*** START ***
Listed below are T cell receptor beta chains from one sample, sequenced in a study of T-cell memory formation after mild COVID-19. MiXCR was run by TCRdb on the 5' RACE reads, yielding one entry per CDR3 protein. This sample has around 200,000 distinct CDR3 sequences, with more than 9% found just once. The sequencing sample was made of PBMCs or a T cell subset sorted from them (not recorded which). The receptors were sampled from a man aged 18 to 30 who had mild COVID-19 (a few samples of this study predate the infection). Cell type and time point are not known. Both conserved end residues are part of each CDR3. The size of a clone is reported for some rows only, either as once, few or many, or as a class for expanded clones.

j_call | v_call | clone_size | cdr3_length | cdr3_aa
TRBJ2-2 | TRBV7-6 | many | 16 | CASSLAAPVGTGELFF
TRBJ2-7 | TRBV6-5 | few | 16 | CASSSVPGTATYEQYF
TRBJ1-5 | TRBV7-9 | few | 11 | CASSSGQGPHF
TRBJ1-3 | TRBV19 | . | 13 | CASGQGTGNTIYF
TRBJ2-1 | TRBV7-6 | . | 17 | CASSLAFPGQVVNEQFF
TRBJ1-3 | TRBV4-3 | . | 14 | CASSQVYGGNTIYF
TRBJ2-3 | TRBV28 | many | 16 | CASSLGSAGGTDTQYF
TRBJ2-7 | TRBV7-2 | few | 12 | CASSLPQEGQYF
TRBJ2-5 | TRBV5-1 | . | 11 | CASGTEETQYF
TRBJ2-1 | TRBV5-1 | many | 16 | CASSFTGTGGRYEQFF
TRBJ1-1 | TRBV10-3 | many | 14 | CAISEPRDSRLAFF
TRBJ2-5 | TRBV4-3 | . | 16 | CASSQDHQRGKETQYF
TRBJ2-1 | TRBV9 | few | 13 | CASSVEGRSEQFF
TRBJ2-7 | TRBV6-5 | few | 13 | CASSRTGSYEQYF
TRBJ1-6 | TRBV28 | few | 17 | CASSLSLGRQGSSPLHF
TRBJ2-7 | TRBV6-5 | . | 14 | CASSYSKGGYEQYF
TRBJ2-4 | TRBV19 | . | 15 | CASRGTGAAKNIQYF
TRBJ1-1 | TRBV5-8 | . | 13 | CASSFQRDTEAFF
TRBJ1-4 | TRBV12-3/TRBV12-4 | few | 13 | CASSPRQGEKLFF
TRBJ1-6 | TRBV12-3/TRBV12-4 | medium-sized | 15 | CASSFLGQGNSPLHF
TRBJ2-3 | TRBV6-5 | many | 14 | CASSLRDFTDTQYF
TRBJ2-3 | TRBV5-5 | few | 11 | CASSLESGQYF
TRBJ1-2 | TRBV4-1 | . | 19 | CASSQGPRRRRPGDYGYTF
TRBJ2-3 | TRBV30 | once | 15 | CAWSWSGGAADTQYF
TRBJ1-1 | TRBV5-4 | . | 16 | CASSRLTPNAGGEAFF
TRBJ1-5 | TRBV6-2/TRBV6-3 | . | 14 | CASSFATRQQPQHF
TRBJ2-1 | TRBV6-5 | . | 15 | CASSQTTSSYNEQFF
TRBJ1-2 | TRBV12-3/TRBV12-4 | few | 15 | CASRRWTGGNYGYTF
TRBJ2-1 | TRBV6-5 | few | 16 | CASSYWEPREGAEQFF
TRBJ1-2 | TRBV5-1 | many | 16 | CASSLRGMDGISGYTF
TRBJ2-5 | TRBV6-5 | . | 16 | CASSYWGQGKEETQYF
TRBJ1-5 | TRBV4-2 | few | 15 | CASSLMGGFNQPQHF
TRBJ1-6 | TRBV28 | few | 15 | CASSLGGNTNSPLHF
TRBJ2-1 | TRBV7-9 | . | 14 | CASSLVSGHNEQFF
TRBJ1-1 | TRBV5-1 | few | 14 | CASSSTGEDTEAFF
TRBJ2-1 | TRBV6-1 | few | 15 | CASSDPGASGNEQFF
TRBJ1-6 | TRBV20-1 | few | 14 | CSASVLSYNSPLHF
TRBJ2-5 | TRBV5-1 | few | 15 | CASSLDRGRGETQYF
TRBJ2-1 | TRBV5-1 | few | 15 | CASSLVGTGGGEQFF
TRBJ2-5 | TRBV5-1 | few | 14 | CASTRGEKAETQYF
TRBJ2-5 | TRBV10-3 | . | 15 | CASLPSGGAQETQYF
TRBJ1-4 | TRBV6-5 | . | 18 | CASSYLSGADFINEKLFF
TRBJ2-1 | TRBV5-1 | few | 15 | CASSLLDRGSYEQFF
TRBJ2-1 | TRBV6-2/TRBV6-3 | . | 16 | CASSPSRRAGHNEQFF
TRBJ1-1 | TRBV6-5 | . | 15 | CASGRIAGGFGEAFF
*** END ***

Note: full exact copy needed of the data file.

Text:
Listed below are T cell receptor beta chains from one sample, sequenced in a study of T-cell memory formation after mild COVID-19. MiXCR was run by TCRdb on the 5' RACE reads, yielding one entry per CDR3 protein. This sample has around 200,000 distinct CDR3 sequences, with more than 9% found just once. The sequencing sample was made of PBMCs or a T cell subset sorted from them (not recorded which). The receptors were sampled from a man aged 18 to 30 who had mild COVID-19 (a few samples of this study predate the infection). Cell type and time point are not known. Both conserved end residues are part of each CDR3. The size of a clone is reported for some rows only, either as once, few or many, or as a class for expanded clones.

j_call | v_call | clone_size | cdr3_length | cdr3_aa
TRBJ2-2 | TRBV7-6 | many | 16 | CASSLAAPVGTGELFF
TRBJ2-7 | TRBV6-5 | few | 16 | CASSSVPGTATYEQYF
TRBJ1-5 | TRBV7-9 | few | 11 | CASSSGQGPHF
TRBJ1-3 | TRBV19 | . | 13 | CASGQGTGNTIYF
TRBJ2-1 | TRBV7-6 | . | 17 | CASSLAFPGQVVNEQFF
TRBJ1-3 | TRBV4-3 | . | 14 | CASSQVYGGNTIYF
TRBJ2-3 | TRBV28 | many | 16 | CASSLGSAGGTDTQYF
TRBJ2-7 | TRBV7-2 | few | 12 | CASSLPQEGQYF
TRBJ2-5 | TRBV5-1 | . | 11 | CASGTEETQYF
TRBJ2-1 | TRBV5-1 | many | 16 | CASSFTGTGGRYEQFF
TRBJ1-1 | TRBV10-3 | many | 14 | CAISEPRDSRLAFF
TRBJ2-5 | TRBV4-3 | . | 16 | CASSQDHQRGKETQYF
TRBJ2-1 | TRBV9 | few | 13 | CASSVEGRSEQFF
TRBJ2-7 | TRBV6-5 | few | 13 | CASSRTGSYEQYF
TRBJ1-6 | TRBV28 | few | 17 | CASSLSLGRQGSSPLHF
TRBJ2-7 | TRBV6-5 | . | 14 | CASSYSKGGYEQYF
TRBJ2-4 | TRBV19 | . | 15 | CASRGTGAAKNIQYF
TRBJ1-1 | TRBV5-8 | . | 13 | CASSFQRDTEAFF
TRBJ1-4 | TRBV12-3/TRBV12-4 | few | 13 | CASSPRQGEKLFF
TRBJ1-6 | TRBV12-3/TRBV12-4 | medium-sized | 15 | CASSFLGQGNSPLHF
TRBJ2-3 | TRBV6-5 | many | 14 | CASSLRDFTDTQYF
TRBJ2-3 | TRBV5-5 | few | 11 | CASSLESGQYF
TRBJ1-2 | TRBV4-1 | . | 19 | CASSQGPRRRRPGDYGYTF
TRBJ2-3 | TRBV30 | once | 15 | CAWSWSGGAADTQYF
TRBJ1-1 | TRBV5-4 | . | 16 | CASSRLTPNAGGEAFF
TRBJ1-5 | TRBV6-2/TRBV6-3 | . | 14 | CASSFATRQQPQHF
TRBJ2-1 | TRBV6-5 | . | 15 | CASSQTTSSYNEQFF
TRBJ1-2 | TRBV12-3/TRBV12-4 | few | 15 | CASRRWTGGNYGYTF
TRBJ2-1 | TRBV6-5 | few | 16 | CASSYWEPREGAEQFF
TRBJ1-2 | TRBV5-1 | many | 16 | CASSLRGMDGISGYTF
TRBJ2-5 | TRBV6-5 | . | 16 | CASSYWGQGKEETQYF
TRBJ1-5 | TRBV4-2 | few | 15 | CASSLMGGFNQPQHF
TRBJ1-6 | TRBV28 | few | 15 | CASSLGGNTNSPLHF
TRBJ2-1 | TRBV7-9 | . | 14 | CASSLVSGHNEQFF
TRBJ1-1 | TRBV5-1 | few | 14 | CASSSTGEDTEAFF
TRBJ2-1 | TRBV6-1 | few | 15 | CASSDPGASGNEQFF
TRBJ1-6 | TRBV20-1 | few | 14 | CSASVLSYNSPLHF
TRBJ2-5 | TRBV5-1 | few | 15 | CASSLDRGRGETQYF
TRBJ2-1 | TRBV5-1 | few | 15 | CASSLVGTGGGEQFF
TRBJ2-5 | TRBV5-1 | few | 14 | CASTRGEKAETQYF
TRBJ2-5 | TRBV10-3 | . | 15 | CASLPSGGAQETQYF
TRBJ1-4 | TRBV6-5 | . | 18 | CASSYLSGADFINEKLFF
TRBJ2-1 | TRBV5-1 | few | 15 | CASSLLDRGSYEQFF
TRBJ2-1 | TRBV6-2/TRBV6-3 | . | 16 | CASSPSRRAGHNEQFF
TRBJ1-1 | TRBV6-5 | . | 15 | CASGRIAGGFGEAFF